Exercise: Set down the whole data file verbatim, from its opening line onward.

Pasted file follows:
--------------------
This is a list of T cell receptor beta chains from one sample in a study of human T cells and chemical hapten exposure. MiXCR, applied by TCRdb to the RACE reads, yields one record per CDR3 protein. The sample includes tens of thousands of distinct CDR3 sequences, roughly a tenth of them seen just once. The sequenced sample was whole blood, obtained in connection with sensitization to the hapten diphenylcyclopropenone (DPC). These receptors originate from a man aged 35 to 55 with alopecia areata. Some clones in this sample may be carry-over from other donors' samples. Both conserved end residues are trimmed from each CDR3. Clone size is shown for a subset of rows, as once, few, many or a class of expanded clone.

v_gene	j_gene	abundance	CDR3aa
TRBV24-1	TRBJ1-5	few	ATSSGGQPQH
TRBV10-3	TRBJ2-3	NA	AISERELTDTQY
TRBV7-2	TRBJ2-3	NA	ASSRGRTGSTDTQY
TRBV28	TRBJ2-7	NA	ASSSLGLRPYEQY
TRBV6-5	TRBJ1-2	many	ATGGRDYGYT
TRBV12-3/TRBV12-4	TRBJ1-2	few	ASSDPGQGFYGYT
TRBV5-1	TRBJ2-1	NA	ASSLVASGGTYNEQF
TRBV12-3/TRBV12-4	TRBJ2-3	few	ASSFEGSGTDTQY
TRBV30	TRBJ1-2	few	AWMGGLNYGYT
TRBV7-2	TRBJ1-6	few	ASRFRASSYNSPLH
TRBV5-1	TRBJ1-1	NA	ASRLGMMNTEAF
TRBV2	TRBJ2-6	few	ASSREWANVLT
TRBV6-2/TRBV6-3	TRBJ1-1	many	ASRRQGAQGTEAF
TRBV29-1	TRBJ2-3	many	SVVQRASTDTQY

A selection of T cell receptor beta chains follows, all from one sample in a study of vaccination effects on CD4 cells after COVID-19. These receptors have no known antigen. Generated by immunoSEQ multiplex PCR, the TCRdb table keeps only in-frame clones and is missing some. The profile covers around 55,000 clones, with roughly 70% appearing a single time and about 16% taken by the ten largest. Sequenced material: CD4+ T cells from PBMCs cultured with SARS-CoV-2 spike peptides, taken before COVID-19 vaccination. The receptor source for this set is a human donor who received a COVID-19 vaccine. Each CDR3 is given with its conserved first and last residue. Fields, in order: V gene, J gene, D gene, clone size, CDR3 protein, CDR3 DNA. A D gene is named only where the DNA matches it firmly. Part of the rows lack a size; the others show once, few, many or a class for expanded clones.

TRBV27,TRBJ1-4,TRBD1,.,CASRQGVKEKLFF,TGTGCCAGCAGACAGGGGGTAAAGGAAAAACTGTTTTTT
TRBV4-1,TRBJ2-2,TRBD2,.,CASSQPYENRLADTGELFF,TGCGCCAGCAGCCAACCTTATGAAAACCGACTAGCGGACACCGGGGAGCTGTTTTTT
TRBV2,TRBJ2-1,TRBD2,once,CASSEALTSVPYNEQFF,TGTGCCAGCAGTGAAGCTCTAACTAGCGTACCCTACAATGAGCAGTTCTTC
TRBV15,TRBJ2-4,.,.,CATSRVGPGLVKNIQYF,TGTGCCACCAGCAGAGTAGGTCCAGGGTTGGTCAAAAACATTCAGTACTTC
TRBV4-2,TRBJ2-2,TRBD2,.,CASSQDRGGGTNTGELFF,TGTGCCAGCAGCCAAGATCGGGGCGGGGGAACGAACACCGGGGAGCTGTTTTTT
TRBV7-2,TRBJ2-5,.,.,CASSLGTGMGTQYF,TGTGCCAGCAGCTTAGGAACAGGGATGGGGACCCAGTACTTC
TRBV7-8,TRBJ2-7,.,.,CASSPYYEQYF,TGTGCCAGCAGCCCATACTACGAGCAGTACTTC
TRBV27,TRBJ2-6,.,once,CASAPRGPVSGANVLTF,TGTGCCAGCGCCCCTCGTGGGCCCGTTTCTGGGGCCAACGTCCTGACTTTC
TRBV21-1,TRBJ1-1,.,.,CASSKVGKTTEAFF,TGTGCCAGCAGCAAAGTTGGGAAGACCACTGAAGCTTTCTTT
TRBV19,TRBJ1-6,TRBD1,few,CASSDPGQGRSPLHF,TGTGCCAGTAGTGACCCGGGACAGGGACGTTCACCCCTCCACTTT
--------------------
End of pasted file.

This is a list of T cell receptor beta chains from one sample in a study of human T cells and chemical hapten exposure. MiXCR, applied by TCRdb to the RACE reads, yields one record per CDR3 protein. The sample includes tens of thousands of distinct CDR3 sequences, roughly a tenth of them seen just once. The sequenced sample was whole blood, obtained in connection with sensitization to the hapten diphenylcyclopropenone (DPC). These receptors originate from a man aged 35 to 55 with alopecia areata. Some clones in this sample may be carry-over from other donors' samples. Both conserved end residues are trimmed from each CDR3. Clone size is shown for a subset of rows, as once, few, many or a class of expanded clone.

v_gene	j_gene	abundance	CDR3aa
TRBV24-1	TRBJ1-5	few	ATSSGGQPQH
TRBV10-3	TRBJ2-3	NA	AISERELTDTQY
TRBV7-2	TRBJ2-3	NA	ASSRGRTGSTDTQY
TRBV28	TRBJ2-7	NA	ASSSLGLRPYEQY
TRBV6-5	TRBJ1-2	many	ATGGRDYGYT
TRBV12-3/TRBV12-4	TRBJ1-2	few	ASSDPGQGFYGYT
TRBV5-1	TRBJ2-1	NA	ASSLVASGGTYNEQF
TRBV12-3/TRBV12-4	TRBJ2-3	few	ASSFEGSGTDTQY
TRBV30	TRBJ1-2	few	AWMGGLNYGYT
TRBV7-2	TRBJ1-6	few	ASRFRASSYNSPLH
TRBV5-1	TRBJ1-1	NA	ASRLGMMNTEAF
TRBV2	TRBJ2-6	few	ASSREWANVLT
TRBV6-2/TRBV6-3	TRBJ1-1	many	ASRRQGAQGTEAF
TRBV29-1	TRBJ2-3	many	SVVQRASTDTQY

A selection of T cell receptor beta chains follows, all from one sample in a study of vaccination effects on CD4 cells after COVID-19. These receptors have no known antigen. Generated by immunoSEQ multiplex PCR, the TCRdb table keeps only in-frame clones and is missing some. The profile covers around 55,000 clones, with roughly 70% appearing a single time and about 16% taken by the ten largest. Sequenced material: CD4+ T cells from PBMCs cultured with SARS-CoV-2 spike peptides, taken before COVID-19 vaccination. The receptor source for this set is a human donor who received a COVID-19 vaccine. Each CDR3 is given with its conserved first and last residue. Fields, in order: V gene, J gene, D gene, clone size, CDR3 protein, CDR3 DNA. A D gene is named only where the DNA matches it firmly. Part of the rows lack a size; the others show once, few, many or a class for expanded clones.

TRBV27,TRBJ1-4,TRBD1,.,CASRQGVKEKLFF,TGTGCCAGCAGACAGGGGGTAAAGGAAAAACTGTTTTTT
TRBV4-1,TRBJ2-2,TRBD2,.,CASSQPYENRLADTGELFF,TGCGCCAGCAGCCAACCTTATGAAAACCGACTAGCGGACACCGGGGAGCTGTTTTTT
TRBV2,TRBJ2-1,TRBD2,once,CASSEALTSVPYNEQFF,TGTGCCAGCAGTGAAGCTCTAACTAGCGTACCCTACAATGAGCAGTTCTTC
TRBV15,TRBJ2-4,.,.,CATSRVGPGLVKNIQYF,TGTGCCACCAGCAGAGTAGGTCCAGGGTTGGTCAAAAACATTCAGTACTTC
TRBV4-2,TRBJ2-2,TRBD2,.,CASSQDRGGGTNTGELFF,TGTGCCAGCAGCCAAGATCGGGGCGGGGGAACGAACACCGGGGAGCTGTTTTTT
TRBV7-2,TRBJ2-5,.,.,CASSLGTGMGTQYF,TGTGCCAGCAGCTTAGGAACAGGGATGGGGACCCAGTACTTC
TRBV7-8,TRBJ2-7,.,.,CASSPYYEQYF,TGTGCCAGCAGCCCATACTACGAGCAGTACTTC
TRBV27,TRBJ2-6,.,once,CASAPRGPVSGANVLTF,TGTGCCAGCGCCCCTCGTGGGCCCGTTTCTGGGGCCAACGTCCTGACTTTC
TRBV21-1,TRBJ1-1,.,.,CASSKVGKTTEAFF,TGTGCCAGCAGCAAAGTTGGGAAGACCACTGAAGCTTTCTTT
TRBV19,TRBJ1-6,TRBD1,few,CASSDPGQGRSPLHF,TGTGCCAGTAGTGACCCGGGACAGGGACGTTCACCCCTCCACTTT